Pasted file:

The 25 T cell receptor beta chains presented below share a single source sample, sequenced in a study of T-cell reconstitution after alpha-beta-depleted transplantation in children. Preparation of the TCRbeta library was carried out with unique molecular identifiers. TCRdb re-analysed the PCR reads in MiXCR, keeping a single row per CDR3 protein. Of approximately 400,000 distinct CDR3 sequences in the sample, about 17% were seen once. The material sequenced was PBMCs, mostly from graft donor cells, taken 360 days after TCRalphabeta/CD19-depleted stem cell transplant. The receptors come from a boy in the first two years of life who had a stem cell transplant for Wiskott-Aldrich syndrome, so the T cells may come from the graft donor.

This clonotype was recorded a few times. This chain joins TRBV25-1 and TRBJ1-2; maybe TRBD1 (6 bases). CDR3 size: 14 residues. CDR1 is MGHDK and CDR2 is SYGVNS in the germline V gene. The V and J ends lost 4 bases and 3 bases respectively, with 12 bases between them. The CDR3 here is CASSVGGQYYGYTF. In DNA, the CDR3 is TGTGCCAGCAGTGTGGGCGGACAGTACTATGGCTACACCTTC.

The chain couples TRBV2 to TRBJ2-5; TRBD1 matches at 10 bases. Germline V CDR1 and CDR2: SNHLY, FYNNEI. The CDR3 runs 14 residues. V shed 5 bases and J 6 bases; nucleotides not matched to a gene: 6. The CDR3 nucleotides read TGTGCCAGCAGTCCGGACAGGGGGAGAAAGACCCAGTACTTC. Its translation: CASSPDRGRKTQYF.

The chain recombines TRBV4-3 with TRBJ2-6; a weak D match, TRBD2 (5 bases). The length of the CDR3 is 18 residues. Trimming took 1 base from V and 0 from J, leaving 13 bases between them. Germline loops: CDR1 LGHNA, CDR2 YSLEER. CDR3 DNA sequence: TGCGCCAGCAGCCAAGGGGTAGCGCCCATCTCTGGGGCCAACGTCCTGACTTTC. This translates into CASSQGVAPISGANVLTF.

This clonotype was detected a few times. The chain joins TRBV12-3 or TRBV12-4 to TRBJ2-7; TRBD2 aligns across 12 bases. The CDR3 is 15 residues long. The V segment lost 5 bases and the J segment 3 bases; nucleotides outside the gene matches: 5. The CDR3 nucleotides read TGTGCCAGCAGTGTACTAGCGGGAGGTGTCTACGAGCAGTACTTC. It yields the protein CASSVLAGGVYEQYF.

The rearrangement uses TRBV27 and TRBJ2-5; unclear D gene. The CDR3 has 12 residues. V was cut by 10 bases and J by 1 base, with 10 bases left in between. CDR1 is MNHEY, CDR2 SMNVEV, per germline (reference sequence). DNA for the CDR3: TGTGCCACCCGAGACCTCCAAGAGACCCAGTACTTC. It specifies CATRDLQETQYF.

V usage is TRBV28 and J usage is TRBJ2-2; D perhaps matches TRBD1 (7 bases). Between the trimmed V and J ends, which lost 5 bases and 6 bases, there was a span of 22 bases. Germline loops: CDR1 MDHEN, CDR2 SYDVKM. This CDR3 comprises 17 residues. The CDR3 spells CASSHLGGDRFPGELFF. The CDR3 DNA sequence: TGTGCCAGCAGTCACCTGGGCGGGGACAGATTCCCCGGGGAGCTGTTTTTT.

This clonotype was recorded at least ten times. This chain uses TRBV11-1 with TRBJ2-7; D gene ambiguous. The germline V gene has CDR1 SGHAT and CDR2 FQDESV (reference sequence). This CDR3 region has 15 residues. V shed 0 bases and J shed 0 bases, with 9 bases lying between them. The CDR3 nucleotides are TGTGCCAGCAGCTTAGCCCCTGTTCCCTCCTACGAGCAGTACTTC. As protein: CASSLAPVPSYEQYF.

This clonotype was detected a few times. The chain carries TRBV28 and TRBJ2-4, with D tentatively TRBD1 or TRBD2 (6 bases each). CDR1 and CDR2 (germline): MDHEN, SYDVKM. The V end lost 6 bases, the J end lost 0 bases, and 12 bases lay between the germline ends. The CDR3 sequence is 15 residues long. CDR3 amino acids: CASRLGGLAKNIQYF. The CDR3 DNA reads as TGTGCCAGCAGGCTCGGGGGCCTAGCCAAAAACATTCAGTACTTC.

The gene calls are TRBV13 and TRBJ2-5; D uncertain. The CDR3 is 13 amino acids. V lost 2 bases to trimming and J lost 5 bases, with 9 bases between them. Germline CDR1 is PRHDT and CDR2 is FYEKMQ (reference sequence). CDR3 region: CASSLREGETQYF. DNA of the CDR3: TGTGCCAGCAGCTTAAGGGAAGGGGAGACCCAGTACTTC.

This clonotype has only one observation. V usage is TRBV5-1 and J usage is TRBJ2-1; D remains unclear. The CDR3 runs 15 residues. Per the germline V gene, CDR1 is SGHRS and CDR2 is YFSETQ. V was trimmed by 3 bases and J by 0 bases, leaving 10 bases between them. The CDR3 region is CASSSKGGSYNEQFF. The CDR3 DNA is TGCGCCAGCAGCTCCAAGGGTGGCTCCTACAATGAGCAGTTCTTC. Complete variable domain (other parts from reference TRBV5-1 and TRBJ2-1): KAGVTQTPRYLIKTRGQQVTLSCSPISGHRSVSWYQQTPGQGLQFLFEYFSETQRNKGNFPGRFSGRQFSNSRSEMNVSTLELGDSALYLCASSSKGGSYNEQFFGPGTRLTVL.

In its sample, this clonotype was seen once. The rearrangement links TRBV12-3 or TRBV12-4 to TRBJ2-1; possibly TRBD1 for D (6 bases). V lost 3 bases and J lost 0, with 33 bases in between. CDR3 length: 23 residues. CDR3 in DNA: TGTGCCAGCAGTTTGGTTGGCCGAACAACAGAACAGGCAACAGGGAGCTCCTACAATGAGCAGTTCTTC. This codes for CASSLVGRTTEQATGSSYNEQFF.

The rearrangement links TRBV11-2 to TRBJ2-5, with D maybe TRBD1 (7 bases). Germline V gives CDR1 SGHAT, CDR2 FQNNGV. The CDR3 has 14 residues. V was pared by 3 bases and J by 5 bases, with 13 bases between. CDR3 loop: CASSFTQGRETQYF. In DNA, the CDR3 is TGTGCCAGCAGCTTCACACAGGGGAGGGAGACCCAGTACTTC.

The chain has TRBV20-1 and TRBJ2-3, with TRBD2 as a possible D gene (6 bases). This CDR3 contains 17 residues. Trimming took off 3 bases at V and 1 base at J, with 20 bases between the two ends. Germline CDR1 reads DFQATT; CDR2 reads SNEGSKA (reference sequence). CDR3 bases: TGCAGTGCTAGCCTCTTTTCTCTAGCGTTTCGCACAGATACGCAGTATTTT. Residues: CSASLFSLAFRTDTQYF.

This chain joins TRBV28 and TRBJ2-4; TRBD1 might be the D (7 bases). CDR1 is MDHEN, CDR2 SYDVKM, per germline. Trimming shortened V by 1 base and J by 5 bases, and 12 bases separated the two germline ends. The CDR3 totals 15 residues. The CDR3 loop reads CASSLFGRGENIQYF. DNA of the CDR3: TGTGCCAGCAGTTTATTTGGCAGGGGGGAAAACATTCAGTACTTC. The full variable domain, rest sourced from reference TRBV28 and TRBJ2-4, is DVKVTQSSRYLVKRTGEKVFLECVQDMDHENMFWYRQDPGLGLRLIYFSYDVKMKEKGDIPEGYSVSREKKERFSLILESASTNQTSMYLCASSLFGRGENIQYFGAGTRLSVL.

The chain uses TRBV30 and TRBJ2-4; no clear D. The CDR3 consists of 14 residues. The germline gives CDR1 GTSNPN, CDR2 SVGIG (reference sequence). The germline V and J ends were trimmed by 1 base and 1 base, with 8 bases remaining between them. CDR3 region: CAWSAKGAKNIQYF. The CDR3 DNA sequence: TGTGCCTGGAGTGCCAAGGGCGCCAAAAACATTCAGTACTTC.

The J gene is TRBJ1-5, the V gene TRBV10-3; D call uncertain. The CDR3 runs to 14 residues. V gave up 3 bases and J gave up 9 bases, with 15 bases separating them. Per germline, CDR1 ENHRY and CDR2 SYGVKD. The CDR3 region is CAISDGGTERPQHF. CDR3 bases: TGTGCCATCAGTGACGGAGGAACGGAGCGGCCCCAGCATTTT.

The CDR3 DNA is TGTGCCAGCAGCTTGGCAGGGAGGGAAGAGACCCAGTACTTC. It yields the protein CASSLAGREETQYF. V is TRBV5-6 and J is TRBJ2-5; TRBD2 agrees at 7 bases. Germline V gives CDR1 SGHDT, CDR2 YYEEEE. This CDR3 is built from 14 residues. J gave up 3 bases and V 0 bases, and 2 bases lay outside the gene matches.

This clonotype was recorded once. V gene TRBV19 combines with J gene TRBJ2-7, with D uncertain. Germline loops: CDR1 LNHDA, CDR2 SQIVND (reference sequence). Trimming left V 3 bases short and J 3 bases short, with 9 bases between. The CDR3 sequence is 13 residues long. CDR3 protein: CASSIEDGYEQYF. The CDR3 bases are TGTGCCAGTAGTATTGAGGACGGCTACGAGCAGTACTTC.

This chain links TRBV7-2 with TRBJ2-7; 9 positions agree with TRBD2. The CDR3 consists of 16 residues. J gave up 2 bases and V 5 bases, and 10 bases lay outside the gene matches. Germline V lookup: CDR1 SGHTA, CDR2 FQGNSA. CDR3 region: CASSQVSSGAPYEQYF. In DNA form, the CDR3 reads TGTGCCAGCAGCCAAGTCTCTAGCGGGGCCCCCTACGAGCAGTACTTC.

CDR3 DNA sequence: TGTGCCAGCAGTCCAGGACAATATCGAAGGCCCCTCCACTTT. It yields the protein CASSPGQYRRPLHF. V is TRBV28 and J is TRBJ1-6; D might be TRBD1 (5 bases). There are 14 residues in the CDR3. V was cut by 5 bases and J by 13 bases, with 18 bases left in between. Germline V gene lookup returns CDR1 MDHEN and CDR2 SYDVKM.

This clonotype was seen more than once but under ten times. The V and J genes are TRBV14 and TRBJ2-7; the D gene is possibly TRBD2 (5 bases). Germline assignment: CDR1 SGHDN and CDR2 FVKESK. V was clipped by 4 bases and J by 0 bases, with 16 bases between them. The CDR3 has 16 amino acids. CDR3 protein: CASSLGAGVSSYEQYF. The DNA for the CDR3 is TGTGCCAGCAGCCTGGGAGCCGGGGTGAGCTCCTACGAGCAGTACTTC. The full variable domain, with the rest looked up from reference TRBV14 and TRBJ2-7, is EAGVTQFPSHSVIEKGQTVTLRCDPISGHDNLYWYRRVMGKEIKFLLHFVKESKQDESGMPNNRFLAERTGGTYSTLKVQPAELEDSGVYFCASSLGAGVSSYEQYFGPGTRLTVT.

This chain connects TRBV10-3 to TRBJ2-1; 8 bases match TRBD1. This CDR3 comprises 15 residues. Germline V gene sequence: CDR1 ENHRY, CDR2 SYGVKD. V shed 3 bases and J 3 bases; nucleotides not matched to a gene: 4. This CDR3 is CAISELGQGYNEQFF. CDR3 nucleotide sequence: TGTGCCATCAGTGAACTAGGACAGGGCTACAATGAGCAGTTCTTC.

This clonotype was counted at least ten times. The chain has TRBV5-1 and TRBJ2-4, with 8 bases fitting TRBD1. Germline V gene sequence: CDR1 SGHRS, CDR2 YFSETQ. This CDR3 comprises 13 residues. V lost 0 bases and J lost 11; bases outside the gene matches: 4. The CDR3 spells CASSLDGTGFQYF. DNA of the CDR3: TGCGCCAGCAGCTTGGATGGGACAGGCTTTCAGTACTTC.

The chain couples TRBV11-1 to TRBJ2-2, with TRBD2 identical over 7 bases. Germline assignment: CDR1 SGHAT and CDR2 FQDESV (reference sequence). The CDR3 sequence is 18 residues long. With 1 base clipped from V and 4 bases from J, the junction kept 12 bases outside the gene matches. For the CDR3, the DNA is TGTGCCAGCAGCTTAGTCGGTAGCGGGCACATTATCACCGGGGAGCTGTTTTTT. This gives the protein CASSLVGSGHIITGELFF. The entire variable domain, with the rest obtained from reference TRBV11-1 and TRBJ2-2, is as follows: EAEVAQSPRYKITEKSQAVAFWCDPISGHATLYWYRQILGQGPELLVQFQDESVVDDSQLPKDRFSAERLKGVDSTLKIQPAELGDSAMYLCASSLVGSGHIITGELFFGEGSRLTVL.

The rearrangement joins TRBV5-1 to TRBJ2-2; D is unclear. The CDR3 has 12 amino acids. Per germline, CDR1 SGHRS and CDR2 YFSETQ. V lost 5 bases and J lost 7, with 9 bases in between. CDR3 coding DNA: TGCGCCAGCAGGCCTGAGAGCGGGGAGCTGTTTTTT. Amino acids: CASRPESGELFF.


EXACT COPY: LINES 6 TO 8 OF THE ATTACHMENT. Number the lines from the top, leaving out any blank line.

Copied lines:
The rearrangement uses TRBV27 and TRBJ2-5; unclear D gene. The CDR3 has 12 residues. V was cut by 10 bases and J by 1 base, with 10 bases left in between. CDR1 is MNHEY, CDR2 SMNVEV, per germline (reference sequence). DNA for the CDR3: TGTGCCACCCGAGACCTCCAAGAGACCCAGTACTTC. It specifies CATRDLQETQYF.

V usage is TRBV28 and J usage is TRBJ2-2; D perhaps matches TRBD1 (7 bases). Between the trimmed V and J ends, which lost 5 bases and 6 bases, there was a span of 22 bases. Germline loops: CDR1 MDHEN, CDR2 SYDVKM. This CDR3 comprises 17 residues. The CDR3 spells CASSHLGGDRFPGELFF. The CDR3 DNA sequence: TGTGCCAGCAGTCACCTGGGCGGGGACAGATTCCCCGGGGAGCTGTTTTTT.

This clonotype was recorded at least ten times. This chain uses TRBV11-1 with TRBJ2-7; D gene ambiguous. The germline V gene has CDR1 SGHAT and CDR2 FQDESV (reference sequence). This CDR3 region has 15 residues. V shed 0 bases and J shed 0 bases, with 9 bases lying between them. The CDR3 nucleotides are TGTGCCAGCAGCTTAGCCCCTGTTCCCTCCTACGAGCAGTACTTC. As protein: CASSLAPVPSYEQYF.